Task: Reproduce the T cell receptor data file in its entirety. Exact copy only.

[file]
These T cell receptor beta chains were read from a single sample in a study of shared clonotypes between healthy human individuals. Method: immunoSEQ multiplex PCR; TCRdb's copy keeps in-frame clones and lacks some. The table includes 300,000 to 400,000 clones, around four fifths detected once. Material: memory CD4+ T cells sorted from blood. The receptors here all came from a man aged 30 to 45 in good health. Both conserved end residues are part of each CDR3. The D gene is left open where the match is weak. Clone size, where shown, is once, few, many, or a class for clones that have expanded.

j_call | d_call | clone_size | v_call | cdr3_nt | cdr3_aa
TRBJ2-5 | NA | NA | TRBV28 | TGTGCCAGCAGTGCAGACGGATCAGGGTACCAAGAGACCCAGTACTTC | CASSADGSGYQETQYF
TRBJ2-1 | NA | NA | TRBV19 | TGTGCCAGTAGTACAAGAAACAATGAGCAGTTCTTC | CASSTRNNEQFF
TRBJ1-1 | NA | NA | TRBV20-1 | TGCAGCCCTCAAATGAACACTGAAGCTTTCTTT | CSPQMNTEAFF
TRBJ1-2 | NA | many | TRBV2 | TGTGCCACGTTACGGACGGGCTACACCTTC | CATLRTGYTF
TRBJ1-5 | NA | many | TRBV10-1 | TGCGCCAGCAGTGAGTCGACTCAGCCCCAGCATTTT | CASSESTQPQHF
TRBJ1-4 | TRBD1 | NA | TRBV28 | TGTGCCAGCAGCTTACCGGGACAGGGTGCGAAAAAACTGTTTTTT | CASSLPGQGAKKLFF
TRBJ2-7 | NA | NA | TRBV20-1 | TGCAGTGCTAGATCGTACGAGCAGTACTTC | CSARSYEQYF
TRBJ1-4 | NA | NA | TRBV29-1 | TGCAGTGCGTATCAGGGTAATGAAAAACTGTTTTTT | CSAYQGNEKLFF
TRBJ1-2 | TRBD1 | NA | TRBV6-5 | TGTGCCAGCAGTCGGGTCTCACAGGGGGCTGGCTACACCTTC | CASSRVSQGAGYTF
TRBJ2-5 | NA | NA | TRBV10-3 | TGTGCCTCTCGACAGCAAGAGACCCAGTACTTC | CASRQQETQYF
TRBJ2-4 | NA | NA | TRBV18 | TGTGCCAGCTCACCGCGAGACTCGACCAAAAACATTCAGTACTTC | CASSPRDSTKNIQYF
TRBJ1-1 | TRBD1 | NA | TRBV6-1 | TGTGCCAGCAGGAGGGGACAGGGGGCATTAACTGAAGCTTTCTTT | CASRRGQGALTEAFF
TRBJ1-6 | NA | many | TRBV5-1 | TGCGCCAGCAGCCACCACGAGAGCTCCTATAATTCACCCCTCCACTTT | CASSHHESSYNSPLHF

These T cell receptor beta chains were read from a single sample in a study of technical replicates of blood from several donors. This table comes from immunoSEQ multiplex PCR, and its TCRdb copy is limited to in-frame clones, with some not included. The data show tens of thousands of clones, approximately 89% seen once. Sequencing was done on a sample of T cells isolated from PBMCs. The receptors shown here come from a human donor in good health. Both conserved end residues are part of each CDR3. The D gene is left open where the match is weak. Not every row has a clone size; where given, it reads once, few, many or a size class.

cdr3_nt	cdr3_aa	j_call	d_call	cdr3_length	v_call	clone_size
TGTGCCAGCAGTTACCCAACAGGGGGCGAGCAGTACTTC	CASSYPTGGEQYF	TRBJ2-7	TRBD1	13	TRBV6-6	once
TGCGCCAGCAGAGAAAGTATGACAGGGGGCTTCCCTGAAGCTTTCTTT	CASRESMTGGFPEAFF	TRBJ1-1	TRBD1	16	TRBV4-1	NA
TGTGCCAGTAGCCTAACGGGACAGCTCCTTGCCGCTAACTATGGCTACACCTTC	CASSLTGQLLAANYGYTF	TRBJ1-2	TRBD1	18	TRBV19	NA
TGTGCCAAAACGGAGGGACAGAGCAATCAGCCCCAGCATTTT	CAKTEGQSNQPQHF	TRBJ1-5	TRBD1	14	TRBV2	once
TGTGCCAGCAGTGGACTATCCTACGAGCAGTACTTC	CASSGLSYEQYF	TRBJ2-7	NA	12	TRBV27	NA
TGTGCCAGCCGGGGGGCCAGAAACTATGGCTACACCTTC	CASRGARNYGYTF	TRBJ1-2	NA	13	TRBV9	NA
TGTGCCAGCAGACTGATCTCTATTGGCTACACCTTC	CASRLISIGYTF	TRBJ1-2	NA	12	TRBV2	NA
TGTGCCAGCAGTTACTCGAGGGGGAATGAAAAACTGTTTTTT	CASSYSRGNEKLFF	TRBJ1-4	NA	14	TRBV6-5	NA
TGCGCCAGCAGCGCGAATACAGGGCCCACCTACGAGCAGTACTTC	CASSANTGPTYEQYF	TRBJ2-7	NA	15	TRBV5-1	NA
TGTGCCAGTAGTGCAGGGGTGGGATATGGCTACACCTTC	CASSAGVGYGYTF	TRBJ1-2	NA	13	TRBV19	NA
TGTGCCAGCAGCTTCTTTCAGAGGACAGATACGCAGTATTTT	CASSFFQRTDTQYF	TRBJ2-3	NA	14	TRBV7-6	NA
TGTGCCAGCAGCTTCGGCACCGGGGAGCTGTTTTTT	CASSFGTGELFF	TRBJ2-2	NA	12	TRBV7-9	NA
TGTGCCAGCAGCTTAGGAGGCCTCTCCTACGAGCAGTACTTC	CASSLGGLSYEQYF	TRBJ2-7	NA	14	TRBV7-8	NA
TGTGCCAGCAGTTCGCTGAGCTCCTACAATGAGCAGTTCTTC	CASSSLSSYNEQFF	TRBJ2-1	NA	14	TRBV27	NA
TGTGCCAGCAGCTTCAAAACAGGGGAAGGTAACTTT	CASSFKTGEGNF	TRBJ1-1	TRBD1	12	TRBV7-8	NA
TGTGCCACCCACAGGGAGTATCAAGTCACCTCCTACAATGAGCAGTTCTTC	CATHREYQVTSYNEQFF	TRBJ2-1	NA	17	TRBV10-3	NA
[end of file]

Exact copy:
These T cell receptor beta chains were read from a single sample in a study of shared clonotypes between healthy human individuals. Method: immunoSEQ multiplex PCR; TCRdb's copy keeps in-frame clones and lacks some. The table includes 300,000 to 400,000 clones, around four fifths detected once. Material: memory CD4+ T cells sorted from blood. The receptors here all came from a man aged 30 to 45 in good health. Both conserved end residues are part of each CDR3. The D gene is left open where the match is weak. Clone size, where shown, is once, few, many, or a class for clones that have expanded.

j_call | d_call | clone_size | v_call | cdr3_nt | cdr3_aa
TRBJ2-5 | NA | NA | TRBV28 | TGTGCCAGCAGTGCAGACGGATCAGGGTACCAAGAGACCCAGTACTTC | CASSADGSGYQETQYF
TRBJ2-1 | NA | NA | TRBV19 | TGTGCCAGTAGTACAAGAAACAATGAGCAGTTCTTC | CASSTRNNEQFF
TRBJ1-1 | NA | NA | TRBV20-1 | TGCAGCCCTCAAATGAACACTGAAGCTTTCTTT | CSPQMNTEAFF
TRBJ1-2 | NA | many | TRBV2 | TGTGCCACGTTACGGACGGGCTACACCTTC | CATLRTGYTF
TRBJ1-5 | NA | many | TRBV10-1 | TGCGCCAGCAGTGAGTCGACTCAGCCCCAGCATTTT | CASSESTQPQHF
TRBJ1-4 | TRBD1 | NA | TRBV28 | TGTGCCAGCAGCTTACCGGGACAGGGTGCGAAAAAACTGTTTTTT | CASSLPGQGAKKLFF
TRBJ2-7 | NA | NA | TRBV20-1 | TGCAGTGCTAGATCGTACGAGCAGTACTTC | CSARSYEQYF
TRBJ1-4 | NA | NA | TRBV29-1 | TGCAGTGCGTATCAGGGTAATGAAAAACTGTTTTTT | CSAYQGNEKLFF
TRBJ1-2 | TRBD1 | NA | TRBV6-5 | TGTGCCAGCAGTCGGGTCTCACAGGGGGCTGGCTACACCTTC | CASSRVSQGAGYTF
TRBJ2-5 | NA | NA | TRBV10-3 | TGTGCCTCTCGACAGCAAGAGACCCAGTACTTC | CASRQQETQYF
TRBJ2-4 | NA | NA | TRBV18 | TGTGCCAGCTCACCGCGAGACTCGACCAAAAACATTCAGTACTTC | CASSPRDSTKNIQYF
TRBJ1-1 | TRBD1 | NA | TRBV6-1 | TGTGCCAGCAGGAGGGGACAGGGGGCATTAACTGAAGCTTTCTTT | CASRRGQGALTEAFF
TRBJ1-6 | NA | many | TRBV5-1 | TGCGCCAGCAGCCACCACGAGAGCTCCTATAATTCACCCCTCCACTTT | CASSHHESSYNSPLHF

These T cell receptor beta chains were read from a single sample in a study of technical replicates of blood from several donors. This table comes from immunoSEQ multiplex PCR, and its TCRdb copy is limited to in-frame clones, with some not included. The data show tens of thousands of clones, approximately 89% seen once. Sequencing was done on a sample of T cells isolated from PBMCs. The receptors shown here come from a human donor in good health. Both conserved end residues are part of each CDR3. The D gene is left open where the match is weak. Not every row has a clone size; where given, it reads once, few, many or a size class.

cdr3_nt	cdr3_aa	j_call	d_call	cdr3_length	v_call	clone_size
TGTGCCAGCAGTTACCCAACAGGGGGCGAGCAGTACTTC	CASSYPTGGEQYF	TRBJ2-7	TRBD1	13	TRBV6-6	once
TGCGCCAGCAGAGAAAGTATGACAGGGGGCTTCCCTGAAGCTTTCTTT	CASRESMTGGFPEAFF	TRBJ1-1	TRBD1	16	TRBV4-1	NA
TGTGCCAGTAGCCTAACGGGACAGCTCCTTGCCGCTAACTATGGCTACACCTTC	CASSLTGQLLAANYGYTF	TRBJ1-2	TRBD1	18	TRBV19	NA
TGTGCCAAAACGGAGGGACAGAGCAATCAGCCCCAGCATTTT	CAKTEGQSNQPQHF	TRBJ1-5	TRBD1	14	TRBV2	once
TGTGCCAGCAGTGGACTATCCTACGAGCAGTACTTC	CASSGLSYEQYF	TRBJ2-7	NA	12	TRBV27	NA
TGTGCCAGCCGGGGGGCCAGAAACTATGGCTACACCTTC	CASRGARNYGYTF	TRBJ1-2	NA	13	TRBV9	NA
TGTGCCAGCAGACTGATCTCTATTGGCTACACCTTC	CASRLISIGYTF	TRBJ1-2	NA	12	TRBV2	NA
TGTGCCAGCAGTTACTCGAGGGGGAATGAAAAACTGTTTTTT	CASSYSRGNEKLFF	TRBJ1-4	NA	14	TRBV6-5	NA
TGCGCCAGCAGCGCGAATACAGGGCCCACCTACGAGCAGTACTTC	CASSANTGPTYEQYF	TRBJ2-7	NA	15	TRBV5-1	NA
TGTGCCAGTAGTGCAGGGGTGGGATATGGCTACACCTTC	CASSAGVGYGYTF	TRBJ1-2	NA	13	TRBV19	NA
TGTGCCAGCAGCTTCTTTCAGAGGACAGATACGCAGTATTTT	CASSFFQRTDTQYF	TRBJ2-3	NA	14	TRBV7-6	NA
TGTGCCAGCAGCTTCGGCACCGGGGAGCTGTTTTTT	CASSFGTGELFF	TRBJ2-2	NA	12	TRBV7-9	NA
TGTGCCAGCAGCTTAGGAGGCCTCTCCTACGAGCAGTACTTC	CASSLGGLSYEQYF	TRBJ2-7	NA	14	TRBV7-8	NA
TGTGCCAGCAGTTCGCTGAGCTCCTACAATGAGCAGTTCTTC	CASSSLSSYNEQFF	TRBJ2-1	NA	14	TRBV27	NA
TGTGCCAGCAGCTTCAAAACAGGGGAAGGTAACTTT	CASSFKTGEGNF	TRBJ1-1	TRBD1	12	TRBV7-8	NA
TGTGCCACCCACAGGGAGTATCAAGTCACCTCCTACAATGAGCAGTTCTTC	CATHREYQVTSYNEQFF	TRBJ2-1	NA	17	TRBV10-3	NA